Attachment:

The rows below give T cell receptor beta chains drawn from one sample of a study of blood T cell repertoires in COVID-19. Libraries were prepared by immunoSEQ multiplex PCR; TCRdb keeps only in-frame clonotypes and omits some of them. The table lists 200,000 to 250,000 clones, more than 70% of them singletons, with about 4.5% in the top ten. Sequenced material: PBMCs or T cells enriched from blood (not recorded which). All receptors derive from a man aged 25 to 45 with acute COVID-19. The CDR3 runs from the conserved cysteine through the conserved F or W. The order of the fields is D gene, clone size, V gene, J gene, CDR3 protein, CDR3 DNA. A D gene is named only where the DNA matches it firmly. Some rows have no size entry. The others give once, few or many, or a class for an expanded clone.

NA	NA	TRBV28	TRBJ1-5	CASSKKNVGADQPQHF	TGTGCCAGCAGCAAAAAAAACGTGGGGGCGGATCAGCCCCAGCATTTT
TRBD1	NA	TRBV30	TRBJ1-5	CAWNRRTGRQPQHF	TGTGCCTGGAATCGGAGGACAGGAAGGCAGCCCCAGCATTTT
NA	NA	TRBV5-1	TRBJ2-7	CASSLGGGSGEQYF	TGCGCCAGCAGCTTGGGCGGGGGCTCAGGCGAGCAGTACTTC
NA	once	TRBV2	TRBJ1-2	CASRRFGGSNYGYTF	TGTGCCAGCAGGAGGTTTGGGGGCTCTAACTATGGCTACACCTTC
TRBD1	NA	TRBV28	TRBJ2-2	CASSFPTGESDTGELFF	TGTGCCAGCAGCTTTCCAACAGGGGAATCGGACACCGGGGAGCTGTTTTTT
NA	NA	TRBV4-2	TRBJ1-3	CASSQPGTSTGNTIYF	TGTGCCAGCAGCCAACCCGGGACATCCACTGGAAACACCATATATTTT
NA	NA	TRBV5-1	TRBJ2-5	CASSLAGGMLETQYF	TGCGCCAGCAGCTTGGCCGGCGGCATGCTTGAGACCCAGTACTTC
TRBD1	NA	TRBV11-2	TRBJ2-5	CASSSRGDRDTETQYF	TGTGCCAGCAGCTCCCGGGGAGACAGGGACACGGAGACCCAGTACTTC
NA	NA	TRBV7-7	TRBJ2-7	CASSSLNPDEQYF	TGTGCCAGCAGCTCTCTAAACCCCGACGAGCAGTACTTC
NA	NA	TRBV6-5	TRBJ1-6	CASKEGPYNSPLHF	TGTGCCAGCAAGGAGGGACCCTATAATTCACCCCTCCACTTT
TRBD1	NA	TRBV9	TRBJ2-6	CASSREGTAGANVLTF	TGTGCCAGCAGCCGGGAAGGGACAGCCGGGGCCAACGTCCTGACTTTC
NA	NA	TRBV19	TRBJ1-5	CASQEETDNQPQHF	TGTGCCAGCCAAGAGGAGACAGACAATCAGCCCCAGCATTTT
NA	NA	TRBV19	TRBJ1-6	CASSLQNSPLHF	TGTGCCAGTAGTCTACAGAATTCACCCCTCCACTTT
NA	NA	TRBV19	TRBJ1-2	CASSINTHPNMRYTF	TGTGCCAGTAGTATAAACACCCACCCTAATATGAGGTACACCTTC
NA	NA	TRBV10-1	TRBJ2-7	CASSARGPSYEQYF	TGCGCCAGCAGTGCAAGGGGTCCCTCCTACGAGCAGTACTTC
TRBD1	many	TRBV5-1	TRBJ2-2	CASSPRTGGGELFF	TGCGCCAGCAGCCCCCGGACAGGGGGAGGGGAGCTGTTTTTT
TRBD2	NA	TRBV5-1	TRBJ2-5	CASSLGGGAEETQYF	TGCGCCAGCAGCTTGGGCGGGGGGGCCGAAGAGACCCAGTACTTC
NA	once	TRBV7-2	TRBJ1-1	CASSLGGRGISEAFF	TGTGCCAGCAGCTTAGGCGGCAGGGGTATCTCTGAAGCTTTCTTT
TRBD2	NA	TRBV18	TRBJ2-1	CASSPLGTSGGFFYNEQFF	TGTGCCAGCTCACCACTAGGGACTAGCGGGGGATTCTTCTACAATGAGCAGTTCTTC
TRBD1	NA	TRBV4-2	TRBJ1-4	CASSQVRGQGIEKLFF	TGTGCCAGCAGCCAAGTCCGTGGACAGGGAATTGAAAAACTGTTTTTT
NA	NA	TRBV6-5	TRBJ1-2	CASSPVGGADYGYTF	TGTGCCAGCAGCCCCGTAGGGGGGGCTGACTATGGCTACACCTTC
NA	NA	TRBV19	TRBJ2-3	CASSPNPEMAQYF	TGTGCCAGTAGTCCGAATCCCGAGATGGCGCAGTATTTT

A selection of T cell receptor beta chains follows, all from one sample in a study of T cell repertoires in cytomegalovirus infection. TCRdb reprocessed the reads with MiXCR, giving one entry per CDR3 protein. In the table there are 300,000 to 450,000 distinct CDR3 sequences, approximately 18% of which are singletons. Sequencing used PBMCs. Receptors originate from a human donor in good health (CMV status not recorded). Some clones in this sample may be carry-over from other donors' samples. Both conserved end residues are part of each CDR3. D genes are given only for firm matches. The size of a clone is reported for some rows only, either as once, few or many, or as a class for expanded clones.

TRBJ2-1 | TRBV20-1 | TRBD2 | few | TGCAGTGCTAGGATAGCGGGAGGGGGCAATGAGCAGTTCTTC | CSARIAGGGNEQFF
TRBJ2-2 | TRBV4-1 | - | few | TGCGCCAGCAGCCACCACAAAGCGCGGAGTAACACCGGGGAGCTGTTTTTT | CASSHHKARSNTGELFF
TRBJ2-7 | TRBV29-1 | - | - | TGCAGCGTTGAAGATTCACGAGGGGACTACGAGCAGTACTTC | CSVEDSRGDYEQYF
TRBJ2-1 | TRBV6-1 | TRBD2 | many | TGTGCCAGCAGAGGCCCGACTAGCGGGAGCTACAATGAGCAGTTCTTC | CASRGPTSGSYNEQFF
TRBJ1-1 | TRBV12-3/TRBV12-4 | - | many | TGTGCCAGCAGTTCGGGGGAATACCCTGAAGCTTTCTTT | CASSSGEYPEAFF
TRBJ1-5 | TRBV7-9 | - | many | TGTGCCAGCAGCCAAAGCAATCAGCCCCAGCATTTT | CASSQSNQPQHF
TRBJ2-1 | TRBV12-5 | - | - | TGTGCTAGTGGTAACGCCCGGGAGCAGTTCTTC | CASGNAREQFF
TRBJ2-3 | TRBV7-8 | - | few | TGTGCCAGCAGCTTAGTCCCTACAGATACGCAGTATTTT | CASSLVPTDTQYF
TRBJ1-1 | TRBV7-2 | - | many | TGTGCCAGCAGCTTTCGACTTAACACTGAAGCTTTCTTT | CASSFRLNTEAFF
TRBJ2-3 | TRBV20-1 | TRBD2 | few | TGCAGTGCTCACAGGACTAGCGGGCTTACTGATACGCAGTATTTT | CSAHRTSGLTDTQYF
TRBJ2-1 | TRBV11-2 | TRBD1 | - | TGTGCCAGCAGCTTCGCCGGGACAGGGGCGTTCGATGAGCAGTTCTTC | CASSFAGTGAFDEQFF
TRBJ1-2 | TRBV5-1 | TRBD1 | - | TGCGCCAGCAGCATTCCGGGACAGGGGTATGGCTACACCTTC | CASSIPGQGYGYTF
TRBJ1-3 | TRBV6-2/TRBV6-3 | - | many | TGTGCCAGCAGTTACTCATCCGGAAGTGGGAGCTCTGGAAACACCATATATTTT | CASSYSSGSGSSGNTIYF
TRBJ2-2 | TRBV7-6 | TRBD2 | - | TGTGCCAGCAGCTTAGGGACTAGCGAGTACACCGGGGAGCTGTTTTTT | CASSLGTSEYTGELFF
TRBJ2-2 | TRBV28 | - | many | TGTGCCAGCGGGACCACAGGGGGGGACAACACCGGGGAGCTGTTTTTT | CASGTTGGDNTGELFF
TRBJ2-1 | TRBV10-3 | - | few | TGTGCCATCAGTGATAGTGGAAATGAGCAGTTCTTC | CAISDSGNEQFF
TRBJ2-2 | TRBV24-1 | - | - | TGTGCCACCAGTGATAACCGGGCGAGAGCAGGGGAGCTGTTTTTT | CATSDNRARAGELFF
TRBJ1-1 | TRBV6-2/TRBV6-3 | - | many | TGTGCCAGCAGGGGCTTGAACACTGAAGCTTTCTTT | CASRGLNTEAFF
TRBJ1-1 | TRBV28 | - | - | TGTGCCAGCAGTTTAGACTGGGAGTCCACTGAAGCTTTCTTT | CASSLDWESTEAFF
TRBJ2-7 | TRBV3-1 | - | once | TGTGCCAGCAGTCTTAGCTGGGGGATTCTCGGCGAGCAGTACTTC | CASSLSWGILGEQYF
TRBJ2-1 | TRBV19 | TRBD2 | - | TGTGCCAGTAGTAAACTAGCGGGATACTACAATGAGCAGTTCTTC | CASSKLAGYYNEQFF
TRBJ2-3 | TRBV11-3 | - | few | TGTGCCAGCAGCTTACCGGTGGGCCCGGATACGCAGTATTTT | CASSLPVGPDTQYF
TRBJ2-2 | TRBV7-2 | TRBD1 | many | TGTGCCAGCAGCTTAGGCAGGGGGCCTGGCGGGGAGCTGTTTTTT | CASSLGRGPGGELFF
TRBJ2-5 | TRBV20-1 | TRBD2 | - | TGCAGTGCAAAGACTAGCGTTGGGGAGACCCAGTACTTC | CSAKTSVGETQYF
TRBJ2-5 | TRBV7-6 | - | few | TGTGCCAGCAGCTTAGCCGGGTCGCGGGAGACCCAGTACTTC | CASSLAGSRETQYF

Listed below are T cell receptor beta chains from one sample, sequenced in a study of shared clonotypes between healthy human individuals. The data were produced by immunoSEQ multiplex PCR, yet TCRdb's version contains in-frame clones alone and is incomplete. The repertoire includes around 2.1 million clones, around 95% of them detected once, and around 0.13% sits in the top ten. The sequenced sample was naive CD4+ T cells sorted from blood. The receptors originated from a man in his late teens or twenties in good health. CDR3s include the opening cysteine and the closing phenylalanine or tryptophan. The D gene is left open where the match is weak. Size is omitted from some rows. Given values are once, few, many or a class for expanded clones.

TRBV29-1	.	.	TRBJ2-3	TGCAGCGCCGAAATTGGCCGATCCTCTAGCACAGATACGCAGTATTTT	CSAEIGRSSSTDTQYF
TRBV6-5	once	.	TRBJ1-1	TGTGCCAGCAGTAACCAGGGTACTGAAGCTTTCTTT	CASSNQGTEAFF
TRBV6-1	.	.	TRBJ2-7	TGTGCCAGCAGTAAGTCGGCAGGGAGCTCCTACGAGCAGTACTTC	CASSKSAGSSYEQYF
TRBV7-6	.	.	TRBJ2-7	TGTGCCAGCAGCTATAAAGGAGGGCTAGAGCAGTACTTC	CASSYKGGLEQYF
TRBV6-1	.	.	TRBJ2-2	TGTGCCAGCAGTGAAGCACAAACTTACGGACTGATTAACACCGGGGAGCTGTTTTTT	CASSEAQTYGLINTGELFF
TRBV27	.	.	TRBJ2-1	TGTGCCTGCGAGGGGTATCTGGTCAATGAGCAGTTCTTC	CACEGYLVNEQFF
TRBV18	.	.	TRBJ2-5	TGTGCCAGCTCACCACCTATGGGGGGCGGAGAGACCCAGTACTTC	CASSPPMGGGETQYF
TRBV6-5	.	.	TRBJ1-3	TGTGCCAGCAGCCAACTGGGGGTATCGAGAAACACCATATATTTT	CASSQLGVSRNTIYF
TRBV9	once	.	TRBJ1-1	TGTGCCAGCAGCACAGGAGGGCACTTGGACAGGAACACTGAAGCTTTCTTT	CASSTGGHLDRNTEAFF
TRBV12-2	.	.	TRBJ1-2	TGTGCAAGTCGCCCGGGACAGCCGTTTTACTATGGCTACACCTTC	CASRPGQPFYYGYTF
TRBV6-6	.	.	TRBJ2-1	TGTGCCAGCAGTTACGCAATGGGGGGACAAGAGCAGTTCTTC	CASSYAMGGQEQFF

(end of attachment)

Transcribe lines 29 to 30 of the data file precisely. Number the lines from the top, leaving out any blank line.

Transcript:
TRBJ1-1 | TRBV12-3/TRBV12-4 | - | many | TGTGCCAGCAGTTCGGGGGAATACCCTGAAGCTTTCTTT | CASSSGEYPEAFF
TRBJ1-5 | TRBV7-9 | - | many | TGTGCCAGCAGCCAAAGCAATCAGCCCCAGCATTTT | CASSQSNQPQHF